The statement also provided more details of the secrecy-shrouded arrival of the late al-Qaida leader's family, saying they were met in the Red Sea city of Jiddah by other members of bin Laden's extended clan. Pakistan said the 14-member group, including three of bin Laden's widows and their children, were deported Friday after weeks of negotiations.
The state-run Saudi Press Agency, citing an “official source,” said there “is no information or evidence of the family's involvement or participation in any criminal or illegal acts.”
It added that the deportations were handled on “humanitarian, legal and religious” grounds, further suggesting the kingdom would allow the group to remain. One of the widows is Yemeni and the other two are Saudi citizens.
On Friday, relatives of bin Laden's Yemeni widow, Amal Ahmed Abdel-Fatah al-Sada, said she had received assurances from Saudi officials that she and her five children could remain in the kingdom. The relative spoke on condition of anonymity because of the sensitivity of the situation.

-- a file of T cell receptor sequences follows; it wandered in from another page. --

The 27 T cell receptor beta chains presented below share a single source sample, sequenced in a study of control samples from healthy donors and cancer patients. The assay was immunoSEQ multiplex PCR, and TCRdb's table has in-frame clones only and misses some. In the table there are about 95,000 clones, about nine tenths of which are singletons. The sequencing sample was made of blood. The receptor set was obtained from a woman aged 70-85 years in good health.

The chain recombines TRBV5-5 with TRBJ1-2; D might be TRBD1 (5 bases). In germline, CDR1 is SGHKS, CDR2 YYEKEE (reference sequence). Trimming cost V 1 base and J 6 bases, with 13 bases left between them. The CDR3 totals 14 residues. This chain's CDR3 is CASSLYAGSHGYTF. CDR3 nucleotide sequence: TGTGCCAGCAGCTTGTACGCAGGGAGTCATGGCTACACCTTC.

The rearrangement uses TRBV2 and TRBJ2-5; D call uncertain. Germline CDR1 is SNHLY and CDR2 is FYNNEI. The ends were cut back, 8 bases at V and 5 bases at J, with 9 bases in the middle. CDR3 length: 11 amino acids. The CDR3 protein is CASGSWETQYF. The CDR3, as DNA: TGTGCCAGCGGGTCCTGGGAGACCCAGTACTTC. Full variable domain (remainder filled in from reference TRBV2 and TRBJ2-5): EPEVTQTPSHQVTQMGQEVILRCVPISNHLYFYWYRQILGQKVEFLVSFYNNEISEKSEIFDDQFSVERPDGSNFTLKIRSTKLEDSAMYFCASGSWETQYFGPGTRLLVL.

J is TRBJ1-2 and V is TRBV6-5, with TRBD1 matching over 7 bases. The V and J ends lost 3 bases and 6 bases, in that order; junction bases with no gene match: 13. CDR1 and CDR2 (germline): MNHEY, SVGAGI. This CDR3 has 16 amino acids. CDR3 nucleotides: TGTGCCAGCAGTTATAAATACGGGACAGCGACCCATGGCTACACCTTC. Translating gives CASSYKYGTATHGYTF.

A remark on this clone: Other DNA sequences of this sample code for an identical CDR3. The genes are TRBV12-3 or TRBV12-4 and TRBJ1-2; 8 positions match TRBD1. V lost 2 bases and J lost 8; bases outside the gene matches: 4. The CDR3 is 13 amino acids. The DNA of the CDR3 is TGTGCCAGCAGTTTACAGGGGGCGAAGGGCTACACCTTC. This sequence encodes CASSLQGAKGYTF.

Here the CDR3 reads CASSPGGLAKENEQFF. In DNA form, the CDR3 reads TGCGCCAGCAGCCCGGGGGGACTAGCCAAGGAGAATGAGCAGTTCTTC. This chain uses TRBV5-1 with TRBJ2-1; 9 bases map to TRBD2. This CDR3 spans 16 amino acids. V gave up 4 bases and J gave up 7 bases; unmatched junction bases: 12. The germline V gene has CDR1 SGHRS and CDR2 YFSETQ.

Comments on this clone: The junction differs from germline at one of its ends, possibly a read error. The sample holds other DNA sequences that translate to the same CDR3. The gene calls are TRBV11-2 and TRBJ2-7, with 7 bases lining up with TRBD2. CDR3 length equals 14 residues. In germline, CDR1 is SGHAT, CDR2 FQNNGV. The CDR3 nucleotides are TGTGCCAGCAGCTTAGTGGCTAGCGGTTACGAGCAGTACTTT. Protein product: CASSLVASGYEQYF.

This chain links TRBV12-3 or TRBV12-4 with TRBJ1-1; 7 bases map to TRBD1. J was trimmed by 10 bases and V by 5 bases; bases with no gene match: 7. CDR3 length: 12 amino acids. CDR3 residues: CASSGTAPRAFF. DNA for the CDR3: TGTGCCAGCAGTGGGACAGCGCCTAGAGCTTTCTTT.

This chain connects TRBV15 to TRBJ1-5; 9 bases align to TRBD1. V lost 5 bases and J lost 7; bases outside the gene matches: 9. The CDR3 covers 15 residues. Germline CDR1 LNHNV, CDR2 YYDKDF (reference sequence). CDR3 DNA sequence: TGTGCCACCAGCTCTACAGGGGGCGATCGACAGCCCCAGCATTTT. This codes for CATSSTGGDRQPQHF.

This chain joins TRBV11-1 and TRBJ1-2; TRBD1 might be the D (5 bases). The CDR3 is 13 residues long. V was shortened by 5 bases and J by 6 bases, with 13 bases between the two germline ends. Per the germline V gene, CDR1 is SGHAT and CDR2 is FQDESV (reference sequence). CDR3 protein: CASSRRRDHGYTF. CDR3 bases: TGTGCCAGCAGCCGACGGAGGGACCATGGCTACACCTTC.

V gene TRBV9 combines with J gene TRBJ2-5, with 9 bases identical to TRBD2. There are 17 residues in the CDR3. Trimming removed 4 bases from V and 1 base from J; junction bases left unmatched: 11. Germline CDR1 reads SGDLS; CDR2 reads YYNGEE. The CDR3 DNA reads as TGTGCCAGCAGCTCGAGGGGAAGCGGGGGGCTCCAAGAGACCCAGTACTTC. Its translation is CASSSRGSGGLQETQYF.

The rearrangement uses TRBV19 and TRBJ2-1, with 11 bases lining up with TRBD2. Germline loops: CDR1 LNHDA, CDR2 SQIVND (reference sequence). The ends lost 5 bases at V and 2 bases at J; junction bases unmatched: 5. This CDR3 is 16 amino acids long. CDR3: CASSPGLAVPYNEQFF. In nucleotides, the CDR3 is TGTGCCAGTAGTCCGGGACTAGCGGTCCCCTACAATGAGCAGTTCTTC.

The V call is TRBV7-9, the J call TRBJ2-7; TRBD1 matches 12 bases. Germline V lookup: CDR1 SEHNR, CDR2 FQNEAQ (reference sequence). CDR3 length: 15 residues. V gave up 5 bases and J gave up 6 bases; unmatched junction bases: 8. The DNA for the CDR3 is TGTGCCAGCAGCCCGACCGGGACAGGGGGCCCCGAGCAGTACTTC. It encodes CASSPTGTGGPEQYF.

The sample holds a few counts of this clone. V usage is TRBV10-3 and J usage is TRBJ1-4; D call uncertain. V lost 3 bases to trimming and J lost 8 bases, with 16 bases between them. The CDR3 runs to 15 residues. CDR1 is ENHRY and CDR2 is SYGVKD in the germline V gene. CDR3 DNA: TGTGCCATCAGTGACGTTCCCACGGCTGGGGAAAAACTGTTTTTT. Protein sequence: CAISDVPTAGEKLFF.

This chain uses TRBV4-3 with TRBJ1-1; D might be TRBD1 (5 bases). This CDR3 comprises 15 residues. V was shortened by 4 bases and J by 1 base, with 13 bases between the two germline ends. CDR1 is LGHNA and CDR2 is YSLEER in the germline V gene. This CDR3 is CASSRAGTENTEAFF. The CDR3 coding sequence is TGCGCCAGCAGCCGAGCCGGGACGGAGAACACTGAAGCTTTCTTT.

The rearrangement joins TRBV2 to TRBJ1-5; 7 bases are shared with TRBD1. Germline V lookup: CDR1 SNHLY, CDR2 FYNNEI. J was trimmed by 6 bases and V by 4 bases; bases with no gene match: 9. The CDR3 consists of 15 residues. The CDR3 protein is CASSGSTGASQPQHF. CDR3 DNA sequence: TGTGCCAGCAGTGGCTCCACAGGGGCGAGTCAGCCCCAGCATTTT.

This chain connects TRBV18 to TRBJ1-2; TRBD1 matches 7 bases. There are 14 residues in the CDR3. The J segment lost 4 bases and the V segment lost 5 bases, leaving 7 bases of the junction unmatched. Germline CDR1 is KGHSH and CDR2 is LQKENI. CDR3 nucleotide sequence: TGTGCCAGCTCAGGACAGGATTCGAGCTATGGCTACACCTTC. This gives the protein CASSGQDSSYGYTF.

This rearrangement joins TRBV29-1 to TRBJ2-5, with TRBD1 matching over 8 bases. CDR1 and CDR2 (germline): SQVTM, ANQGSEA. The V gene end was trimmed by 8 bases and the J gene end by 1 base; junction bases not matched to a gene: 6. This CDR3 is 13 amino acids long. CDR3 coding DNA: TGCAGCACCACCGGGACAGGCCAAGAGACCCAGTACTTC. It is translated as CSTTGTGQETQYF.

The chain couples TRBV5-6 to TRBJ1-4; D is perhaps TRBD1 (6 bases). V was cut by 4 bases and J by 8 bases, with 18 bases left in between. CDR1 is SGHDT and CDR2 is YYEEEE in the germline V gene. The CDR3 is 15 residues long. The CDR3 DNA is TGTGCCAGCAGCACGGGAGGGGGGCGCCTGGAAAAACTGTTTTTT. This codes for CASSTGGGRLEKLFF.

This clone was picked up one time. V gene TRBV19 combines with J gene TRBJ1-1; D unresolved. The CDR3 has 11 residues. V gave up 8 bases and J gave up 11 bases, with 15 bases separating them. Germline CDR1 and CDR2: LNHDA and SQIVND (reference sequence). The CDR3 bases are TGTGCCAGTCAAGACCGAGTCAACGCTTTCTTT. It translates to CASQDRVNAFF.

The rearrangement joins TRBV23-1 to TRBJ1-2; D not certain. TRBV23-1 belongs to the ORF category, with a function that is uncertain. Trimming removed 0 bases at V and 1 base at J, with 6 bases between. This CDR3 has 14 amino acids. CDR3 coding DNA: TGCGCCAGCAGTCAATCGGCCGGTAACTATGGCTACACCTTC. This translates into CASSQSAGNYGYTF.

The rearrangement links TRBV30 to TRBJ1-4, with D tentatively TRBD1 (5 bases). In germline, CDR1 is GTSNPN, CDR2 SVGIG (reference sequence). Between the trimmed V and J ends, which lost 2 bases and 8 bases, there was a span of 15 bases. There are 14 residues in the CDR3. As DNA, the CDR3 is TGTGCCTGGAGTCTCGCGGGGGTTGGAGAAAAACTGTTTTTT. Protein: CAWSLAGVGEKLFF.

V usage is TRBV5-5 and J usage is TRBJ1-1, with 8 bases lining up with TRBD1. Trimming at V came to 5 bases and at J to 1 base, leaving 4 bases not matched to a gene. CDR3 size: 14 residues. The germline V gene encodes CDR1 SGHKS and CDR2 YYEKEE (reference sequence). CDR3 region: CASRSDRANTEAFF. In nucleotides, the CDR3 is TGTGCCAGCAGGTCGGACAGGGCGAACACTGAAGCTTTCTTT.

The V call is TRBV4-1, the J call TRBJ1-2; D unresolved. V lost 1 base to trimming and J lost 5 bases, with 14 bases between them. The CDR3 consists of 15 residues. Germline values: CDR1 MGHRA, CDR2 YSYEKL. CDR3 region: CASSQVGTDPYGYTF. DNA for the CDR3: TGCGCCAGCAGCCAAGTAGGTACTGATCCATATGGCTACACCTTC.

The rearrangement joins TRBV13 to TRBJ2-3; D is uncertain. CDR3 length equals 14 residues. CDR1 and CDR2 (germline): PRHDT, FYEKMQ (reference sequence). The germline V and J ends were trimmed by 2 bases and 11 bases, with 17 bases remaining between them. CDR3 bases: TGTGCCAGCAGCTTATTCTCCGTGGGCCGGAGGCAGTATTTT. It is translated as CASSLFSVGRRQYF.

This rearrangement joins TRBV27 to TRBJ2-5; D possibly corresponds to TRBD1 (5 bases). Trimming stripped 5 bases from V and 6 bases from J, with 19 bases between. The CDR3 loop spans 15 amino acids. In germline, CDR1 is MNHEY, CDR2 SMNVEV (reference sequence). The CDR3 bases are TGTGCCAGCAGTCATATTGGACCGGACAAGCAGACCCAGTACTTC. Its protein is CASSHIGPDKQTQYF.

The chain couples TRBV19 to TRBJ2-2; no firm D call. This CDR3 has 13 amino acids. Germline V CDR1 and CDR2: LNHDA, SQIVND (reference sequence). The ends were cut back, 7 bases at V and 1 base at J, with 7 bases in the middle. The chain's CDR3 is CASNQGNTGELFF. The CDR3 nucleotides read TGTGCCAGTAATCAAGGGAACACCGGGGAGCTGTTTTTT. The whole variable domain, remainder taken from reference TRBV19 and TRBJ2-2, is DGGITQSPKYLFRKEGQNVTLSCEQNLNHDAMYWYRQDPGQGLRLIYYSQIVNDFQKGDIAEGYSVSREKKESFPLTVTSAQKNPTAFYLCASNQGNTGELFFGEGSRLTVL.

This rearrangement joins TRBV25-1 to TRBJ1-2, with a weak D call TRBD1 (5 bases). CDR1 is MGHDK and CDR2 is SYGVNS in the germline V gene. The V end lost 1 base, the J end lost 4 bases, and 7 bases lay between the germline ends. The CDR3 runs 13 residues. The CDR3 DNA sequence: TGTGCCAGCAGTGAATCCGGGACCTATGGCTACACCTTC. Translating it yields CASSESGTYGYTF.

Bin Laden was killed in a May 2, 2011, raid on his compound in Pakistan by U.S. Navy SEALs.
His widows were later interrogated by Pakistani intelligence agents and convicted—along with two adult daughters—of illegally entering and living in the country. Their 45-day prison term, which was spent at a closely guarded house in Islamabad, ended earlier this month.
Saudi Arabia stripped bin Laden of his citizenship in 1994 because of his denunciations of the Saudi royal family, but Sunday's statement suggested his wives and families would not be effected by the decision.
The bin Laden family is one of the most prominent in Saudi Arabia, with close ties to the royal family and a fortune rooted in a construction business started by Osama's father. The family largely distanced itself from the late al-Qaida leader years ago.